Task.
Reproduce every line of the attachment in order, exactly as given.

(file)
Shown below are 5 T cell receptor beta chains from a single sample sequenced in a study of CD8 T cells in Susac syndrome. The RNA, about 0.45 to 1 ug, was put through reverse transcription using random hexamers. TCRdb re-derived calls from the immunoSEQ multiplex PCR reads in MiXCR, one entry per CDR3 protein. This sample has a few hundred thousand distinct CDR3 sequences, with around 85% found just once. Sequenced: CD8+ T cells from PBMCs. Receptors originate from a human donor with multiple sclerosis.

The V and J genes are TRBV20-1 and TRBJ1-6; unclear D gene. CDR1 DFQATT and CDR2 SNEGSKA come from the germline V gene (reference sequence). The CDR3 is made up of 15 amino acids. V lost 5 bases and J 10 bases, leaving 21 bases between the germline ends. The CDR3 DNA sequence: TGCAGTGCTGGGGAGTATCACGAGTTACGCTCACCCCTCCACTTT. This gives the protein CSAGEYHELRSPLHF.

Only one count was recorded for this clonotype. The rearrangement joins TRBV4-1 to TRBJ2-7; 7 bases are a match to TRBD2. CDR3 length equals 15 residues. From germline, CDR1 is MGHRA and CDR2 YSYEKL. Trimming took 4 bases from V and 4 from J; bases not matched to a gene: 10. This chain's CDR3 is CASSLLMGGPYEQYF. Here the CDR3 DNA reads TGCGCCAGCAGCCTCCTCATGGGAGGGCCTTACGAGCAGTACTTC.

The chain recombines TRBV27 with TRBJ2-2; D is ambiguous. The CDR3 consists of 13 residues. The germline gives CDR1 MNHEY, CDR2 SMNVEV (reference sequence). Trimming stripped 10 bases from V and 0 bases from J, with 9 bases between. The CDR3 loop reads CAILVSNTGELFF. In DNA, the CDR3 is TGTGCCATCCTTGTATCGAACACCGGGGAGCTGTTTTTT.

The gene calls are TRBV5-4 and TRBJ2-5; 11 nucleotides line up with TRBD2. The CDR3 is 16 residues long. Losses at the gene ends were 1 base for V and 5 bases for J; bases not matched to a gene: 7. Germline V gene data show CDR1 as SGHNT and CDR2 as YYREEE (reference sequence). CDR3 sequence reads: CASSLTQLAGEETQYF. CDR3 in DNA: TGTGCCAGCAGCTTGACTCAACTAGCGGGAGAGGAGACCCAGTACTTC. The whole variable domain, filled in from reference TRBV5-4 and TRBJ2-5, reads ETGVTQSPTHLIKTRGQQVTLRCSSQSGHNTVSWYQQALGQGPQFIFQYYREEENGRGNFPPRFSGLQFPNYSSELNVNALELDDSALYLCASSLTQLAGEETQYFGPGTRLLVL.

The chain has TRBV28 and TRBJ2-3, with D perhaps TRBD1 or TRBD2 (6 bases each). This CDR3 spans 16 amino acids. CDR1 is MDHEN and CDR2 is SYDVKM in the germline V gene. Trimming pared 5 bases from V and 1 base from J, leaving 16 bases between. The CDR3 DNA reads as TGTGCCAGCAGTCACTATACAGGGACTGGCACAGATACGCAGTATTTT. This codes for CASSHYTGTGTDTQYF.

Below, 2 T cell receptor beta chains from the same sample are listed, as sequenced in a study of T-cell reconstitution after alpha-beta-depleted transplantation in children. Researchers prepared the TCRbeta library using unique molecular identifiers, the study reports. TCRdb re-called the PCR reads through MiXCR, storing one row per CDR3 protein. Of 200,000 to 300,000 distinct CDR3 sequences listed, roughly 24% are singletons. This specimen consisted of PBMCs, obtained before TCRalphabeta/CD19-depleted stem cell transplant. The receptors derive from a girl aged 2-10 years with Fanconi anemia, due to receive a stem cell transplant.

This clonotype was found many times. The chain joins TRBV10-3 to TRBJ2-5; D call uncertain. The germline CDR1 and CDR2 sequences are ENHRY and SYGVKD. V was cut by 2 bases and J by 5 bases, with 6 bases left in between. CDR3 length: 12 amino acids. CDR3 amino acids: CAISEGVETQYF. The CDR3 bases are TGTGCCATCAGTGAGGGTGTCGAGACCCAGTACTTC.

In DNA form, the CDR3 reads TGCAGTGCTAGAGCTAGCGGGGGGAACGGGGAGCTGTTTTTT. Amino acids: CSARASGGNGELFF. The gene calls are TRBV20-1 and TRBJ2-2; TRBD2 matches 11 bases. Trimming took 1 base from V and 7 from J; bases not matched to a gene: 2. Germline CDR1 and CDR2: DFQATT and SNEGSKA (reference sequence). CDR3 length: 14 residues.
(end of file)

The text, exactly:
Shown below are 5 T cell receptor beta chains from a single sample sequenced in a study of CD8 T cells in Susac syndrome. The RNA, about 0.45 to 1 ug, was put through reverse transcription using random hexamers. TCRdb re-derived calls from the immunoSEQ multiplex PCR reads in MiXCR, one entry per CDR3 protein. This sample has a few hundred thousand distinct CDR3 sequences, with around 85% found just once. Sequenced: CD8+ T cells from PBMCs. Receptors originate from a human donor with multiple sclerosis.

The V and J genes are TRBV20-1 and TRBJ1-6; unclear D gene. CDR1 DFQATT and CDR2 SNEGSKA come from the germline V gene (reference sequence). The CDR3 is made up of 15 amino acids. V lost 5 bases and J 10 bases, leaving 21 bases between the germline ends. The CDR3 DNA sequence: TGCAGTGCTGGGGAGTATCACGAGTTACGCTCACCCCTCCACTTT. This gives the protein CSAGEYHELRSPLHF.

Only one count was recorded for this clonotype. The rearrangement joins TRBV4-1 to TRBJ2-7; 7 bases are a match to TRBD2. CDR3 length equals 15 residues. From germline, CDR1 is MGHRA and CDR2 YSYEKL. Trimming took 4 bases from V and 4 from J; bases not matched to a gene: 10. This chain's CDR3 is CASSLLMGGPYEQYF. Here the CDR3 DNA reads TGCGCCAGCAGCCTCCTCATGGGAGGGCCTTACGAGCAGTACTTC.

The chain recombines TRBV27 with TRBJ2-2; D is ambiguous. The CDR3 consists of 13 residues. The germline gives CDR1 MNHEY, CDR2 SMNVEV (reference sequence). Trimming stripped 10 bases from V and 0 bases from J, with 9 bases between. The CDR3 loop reads CAILVSNTGELFF. In DNA, the CDR3 is TGTGCCATCCTTGTATCGAACACCGGGGAGCTGTTTTTT.

The gene calls are TRBV5-4 and TRBJ2-5; 11 nucleotides line up with TRBD2. The CDR3 is 16 residues long. Losses at the gene ends were 1 base for V and 5 bases for J; bases not matched to a gene: 7. Germline V gene data show CDR1 as SGHNT and CDR2 as YYREEE (reference sequence). CDR3 sequence reads: CASSLTQLAGEETQYF. CDR3 in DNA: TGTGCCAGCAGCTTGACTCAACTAGCGGGAGAGGAGACCCAGTACTTC. The whole variable domain, filled in from reference TRBV5-4 and TRBJ2-5, reads ETGVTQSPTHLIKTRGQQVTLRCSSQSGHNTVSWYQQALGQGPQFIFQYYREEENGRGNFPPRFSGLQFPNYSSELNVNALELDDSALYLCASSLTQLAGEETQYFGPGTRLLVL.

The chain has TRBV28 and TRBJ2-3, with D perhaps TRBD1 or TRBD2 (6 bases each). This CDR3 spans 16 amino acids. CDR1 is MDHEN and CDR2 is SYDVKM in the germline V gene. Trimming pared 5 bases from V and 1 base from J, leaving 16 bases between. The CDR3 DNA reads as TGTGCCAGCAGTCACTATACAGGGACTGGCACAGATACGCAGTATTTT. This codes for CASSHYTGTGTDTQYF.

Below, 2 T cell receptor beta chains from the same sample are listed, as sequenced in a study of T-cell reconstitution after alpha-beta-depleted transplantation in children. Researchers prepared the TCRbeta library using unique molecular identifiers, the study reports. TCRdb re-called the PCR reads through MiXCR, storing one row per CDR3 protein. Of 200,000 to 300,000 distinct CDR3 sequences listed, roughly 24% are singletons. This specimen consisted of PBMCs, obtained before TCRalphabeta/CD19-depleted stem cell transplant. The receptors derive from a girl aged 2-10 years with Fanconi anemia, due to receive a stem cell transplant.

This clonotype was found many times. The chain joins TRBV10-3 to TRBJ2-5; D call uncertain. The germline CDR1 and CDR2 sequences are ENHRY and SYGVKD. V was cut by 2 bases and J by 5 bases, with 6 bases left in between. CDR3 length: 12 amino acids. CDR3 amino acids: CAISEGVETQYF. The CDR3 bases are TGTGCCATCAGTGAGGGTGTCGAGACCCAGTACTTC.

In DNA form, the CDR3 reads TGCAGTGCTAGAGCTAGCGGGGGGAACGGGGAGCTGTTTTTT. Amino acids: CSARASGGNGELFF. The gene calls are TRBV20-1 and TRBJ2-2; TRBD2 matches 11 bases. Trimming took 1 base from V and 7 from J; bases not matched to a gene: 2. Germline CDR1 and CDR2: DFQATT and SNEGSKA (reference sequence). CDR3 length: 14 residues.